Amalfi coast 8/09

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Italy's towns perched on Mediterranean cliffs...

Overlooking Sorrento south of Pompeii

Our day trip south included two elements, Pompeii and the Amalfi coast. Pompeii offers a unique snapshot of ancient times - a large city that didn't experience normal rise and decay because it was frozen in time for almost two millenniums after Vesuvius' massive eruption buried it in 79AD. The Amalfi coast offers stunning scenery punctuated by hill-climbing towns with deep blue harbors. Tiny roads carved into the sides of mountains jammed with too-big cars and buses make the journey from Sorrento to the city of Amalfi memorable.

Tuesday August 18th

Heading south from Rome, we passed by Naples (on the advice of almost everyone). From the freeway at least, that seemed like good advice - Naples looked like a sprawling slum. 30 minutes south of Naples we pulled in to Pompeii. The area around the ruins entrances was tourist trap heaven, with junk shops, pushy tour guides and busloads of elderly tour groups. Not mentioned in travel books, there are two entrances to the ruins, and we picked the wrong one, waiting 30 minutes in line for tickets because only one window was open. That entrance also put us at the end of the ruins instead of at the beginning.

"Heart" of the Almafi coast drive - Positano

The day was very hot and Pompeii offers little shade. The city is bigger than we anticipated and because we started at the wrong end, we walked essentially every mile. The first picture above shows the main road, Via Vesuvio, that we started off on with Vesuvius looming in the the background. A mile or so in we finally got our bearings and did the walking tour in reverse. The second picture above is the Pompeii Forum near the end of our tour shot in panorama. Leaving Pompeii just after noon, we got caught in an hour-long traffic jam coming through the many tunnels into Sorrento. Once we made the turn onto the coast in Sorrento (third picture above and large picture top of page left) the traffic subsided. There are several small towns along the drive, but Positano stands out, even from a distance (fourth picture above and first picture below).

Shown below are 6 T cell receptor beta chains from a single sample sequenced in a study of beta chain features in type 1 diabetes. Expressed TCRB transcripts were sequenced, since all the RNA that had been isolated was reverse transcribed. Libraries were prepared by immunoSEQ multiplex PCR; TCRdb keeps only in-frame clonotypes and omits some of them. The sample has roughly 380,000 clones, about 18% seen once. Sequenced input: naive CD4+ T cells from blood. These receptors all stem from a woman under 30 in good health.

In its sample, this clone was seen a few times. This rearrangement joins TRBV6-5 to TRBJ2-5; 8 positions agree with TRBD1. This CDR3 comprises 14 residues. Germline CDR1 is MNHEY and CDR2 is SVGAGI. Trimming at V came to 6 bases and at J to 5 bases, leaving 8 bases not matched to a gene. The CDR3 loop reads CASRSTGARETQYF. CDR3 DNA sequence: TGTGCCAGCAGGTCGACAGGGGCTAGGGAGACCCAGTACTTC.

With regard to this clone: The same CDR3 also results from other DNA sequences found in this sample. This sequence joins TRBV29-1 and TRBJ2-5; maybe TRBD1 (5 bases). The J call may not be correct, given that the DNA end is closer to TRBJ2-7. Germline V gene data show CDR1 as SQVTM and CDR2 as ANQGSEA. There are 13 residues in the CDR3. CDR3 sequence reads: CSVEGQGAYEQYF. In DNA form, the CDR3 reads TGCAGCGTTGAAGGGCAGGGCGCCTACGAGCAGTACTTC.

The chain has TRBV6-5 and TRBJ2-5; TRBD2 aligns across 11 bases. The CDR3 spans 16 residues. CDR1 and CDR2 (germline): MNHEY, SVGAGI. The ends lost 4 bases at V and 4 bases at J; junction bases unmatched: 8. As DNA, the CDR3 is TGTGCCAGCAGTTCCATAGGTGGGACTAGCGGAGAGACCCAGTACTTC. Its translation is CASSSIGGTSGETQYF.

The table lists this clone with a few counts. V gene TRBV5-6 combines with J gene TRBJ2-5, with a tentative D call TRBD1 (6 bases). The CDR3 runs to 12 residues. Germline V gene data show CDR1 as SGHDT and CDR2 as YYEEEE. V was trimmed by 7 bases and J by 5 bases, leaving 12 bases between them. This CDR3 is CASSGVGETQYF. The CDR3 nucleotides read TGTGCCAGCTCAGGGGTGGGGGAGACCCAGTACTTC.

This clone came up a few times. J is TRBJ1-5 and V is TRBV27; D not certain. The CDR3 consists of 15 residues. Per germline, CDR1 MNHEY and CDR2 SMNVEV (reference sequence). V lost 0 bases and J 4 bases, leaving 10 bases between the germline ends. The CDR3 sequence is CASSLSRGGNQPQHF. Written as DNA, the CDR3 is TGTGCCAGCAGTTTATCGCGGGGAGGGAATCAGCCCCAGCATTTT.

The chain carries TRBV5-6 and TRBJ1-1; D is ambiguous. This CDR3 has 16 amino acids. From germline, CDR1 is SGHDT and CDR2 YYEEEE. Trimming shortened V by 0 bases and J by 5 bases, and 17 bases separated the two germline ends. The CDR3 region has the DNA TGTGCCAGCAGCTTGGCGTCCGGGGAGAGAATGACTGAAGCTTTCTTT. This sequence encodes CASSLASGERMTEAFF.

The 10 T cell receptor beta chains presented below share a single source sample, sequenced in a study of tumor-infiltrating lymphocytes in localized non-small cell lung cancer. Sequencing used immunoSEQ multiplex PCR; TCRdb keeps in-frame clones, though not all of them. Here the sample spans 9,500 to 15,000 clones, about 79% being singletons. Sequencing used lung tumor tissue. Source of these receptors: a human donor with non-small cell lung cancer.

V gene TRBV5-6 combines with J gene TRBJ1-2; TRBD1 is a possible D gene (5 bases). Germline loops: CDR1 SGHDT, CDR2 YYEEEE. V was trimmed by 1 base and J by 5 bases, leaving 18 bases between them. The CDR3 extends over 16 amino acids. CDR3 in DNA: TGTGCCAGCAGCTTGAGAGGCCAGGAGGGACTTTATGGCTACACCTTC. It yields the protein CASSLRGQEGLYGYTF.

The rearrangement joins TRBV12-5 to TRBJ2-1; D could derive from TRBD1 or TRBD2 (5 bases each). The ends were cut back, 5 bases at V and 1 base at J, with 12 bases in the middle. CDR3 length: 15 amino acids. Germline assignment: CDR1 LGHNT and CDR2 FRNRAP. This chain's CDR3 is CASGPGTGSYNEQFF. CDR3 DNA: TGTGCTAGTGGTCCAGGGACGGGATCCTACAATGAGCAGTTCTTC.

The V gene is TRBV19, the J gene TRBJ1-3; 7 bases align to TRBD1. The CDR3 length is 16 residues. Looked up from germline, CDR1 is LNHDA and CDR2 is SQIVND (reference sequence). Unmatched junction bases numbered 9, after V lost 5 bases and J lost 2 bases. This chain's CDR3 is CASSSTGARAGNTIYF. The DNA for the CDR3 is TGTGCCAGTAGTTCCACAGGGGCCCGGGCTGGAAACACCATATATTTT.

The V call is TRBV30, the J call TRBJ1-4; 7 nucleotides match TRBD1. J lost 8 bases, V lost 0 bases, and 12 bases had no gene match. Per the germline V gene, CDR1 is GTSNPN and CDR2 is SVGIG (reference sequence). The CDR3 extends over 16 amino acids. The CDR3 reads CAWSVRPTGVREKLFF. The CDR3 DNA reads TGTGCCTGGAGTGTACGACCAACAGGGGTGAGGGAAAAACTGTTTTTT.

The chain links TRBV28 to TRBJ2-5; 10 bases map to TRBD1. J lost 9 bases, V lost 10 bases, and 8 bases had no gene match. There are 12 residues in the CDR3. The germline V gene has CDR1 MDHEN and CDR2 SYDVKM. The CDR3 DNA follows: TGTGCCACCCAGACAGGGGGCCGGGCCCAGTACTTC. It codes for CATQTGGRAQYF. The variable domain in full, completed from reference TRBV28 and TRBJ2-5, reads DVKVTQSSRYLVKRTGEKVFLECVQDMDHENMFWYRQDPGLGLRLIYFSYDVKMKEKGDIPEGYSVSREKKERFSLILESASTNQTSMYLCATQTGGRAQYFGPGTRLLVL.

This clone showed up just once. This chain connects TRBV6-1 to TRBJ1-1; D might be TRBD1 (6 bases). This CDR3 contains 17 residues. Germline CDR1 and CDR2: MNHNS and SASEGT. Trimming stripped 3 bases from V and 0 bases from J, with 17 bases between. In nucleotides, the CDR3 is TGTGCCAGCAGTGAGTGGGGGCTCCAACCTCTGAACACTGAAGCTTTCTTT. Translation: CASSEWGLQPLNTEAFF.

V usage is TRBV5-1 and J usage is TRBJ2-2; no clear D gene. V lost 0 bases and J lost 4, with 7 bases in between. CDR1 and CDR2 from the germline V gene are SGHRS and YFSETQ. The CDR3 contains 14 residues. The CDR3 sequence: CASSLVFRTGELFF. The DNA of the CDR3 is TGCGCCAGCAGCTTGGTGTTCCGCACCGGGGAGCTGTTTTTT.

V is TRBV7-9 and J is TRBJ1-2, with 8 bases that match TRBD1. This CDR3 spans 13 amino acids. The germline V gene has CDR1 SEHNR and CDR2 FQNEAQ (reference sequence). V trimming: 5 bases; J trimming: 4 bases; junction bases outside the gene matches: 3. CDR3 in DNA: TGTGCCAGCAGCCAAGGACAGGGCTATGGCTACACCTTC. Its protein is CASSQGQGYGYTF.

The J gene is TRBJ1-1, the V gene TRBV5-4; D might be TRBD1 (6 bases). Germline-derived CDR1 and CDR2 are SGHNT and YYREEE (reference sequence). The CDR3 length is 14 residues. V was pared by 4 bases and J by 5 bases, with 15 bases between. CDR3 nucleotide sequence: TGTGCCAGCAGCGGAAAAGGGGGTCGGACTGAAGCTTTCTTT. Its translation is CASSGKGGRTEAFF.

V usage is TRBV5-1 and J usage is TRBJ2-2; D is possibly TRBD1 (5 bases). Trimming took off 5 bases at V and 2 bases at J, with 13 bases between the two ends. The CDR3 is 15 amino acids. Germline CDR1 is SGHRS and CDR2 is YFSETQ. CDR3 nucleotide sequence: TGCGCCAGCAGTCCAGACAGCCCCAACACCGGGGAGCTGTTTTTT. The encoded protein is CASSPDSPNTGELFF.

Positano's bright white and tile buildings form the shape of an upside-down heart (large picture top of page right), perched on the cliff above its deep blue harbor. We spent an hour in Positano, walking the steep streets (second picture above) and grabbing a late lunch at La Zagara a few blocks above the Duomo (interior third picture above). Leaving Positano, we stopped at one of many viewpoints along the road and snapped the fourth picture above. Continuing east on a road that must have been cut right into the side of the mountain, we passed more small towns (first and second pictures below) before the town of Amalfi came into view (third picture below).

The city of Amalfi is quaint with a busy harbor area and a town square flanked by its imposing Duomo (fourth picture above). Amalfi's Duomo has a one-way walking circuit through four distinct areas: The Cloister of Paradise, the Basilica of the Crucifix, the Crypt of St. Andrew (first picture below) and the Cathedral itself (second picture below). We left Amalfi in the late afternoon heading north through Ravello to beat the "one hour before sunset closing" of Mt. Vesuvius' hike to its peak. As things turned out, they decided to close that day two hours before sunset, so we missed hiking the summit pathway by 10 minutes. The third shot below is an early evening view from the base of the summit pathway in Vesuvius' inner cone showing Naples and its semi-circular harbor in the distance.


Back in Rome, I took one last nighttime view from our hotel room window of the Aurelian Wall using my 10mm wide angle lens with the Tiffen North Star filter. Wednesday morning we went to the airport and boarded our plane to Zurich.

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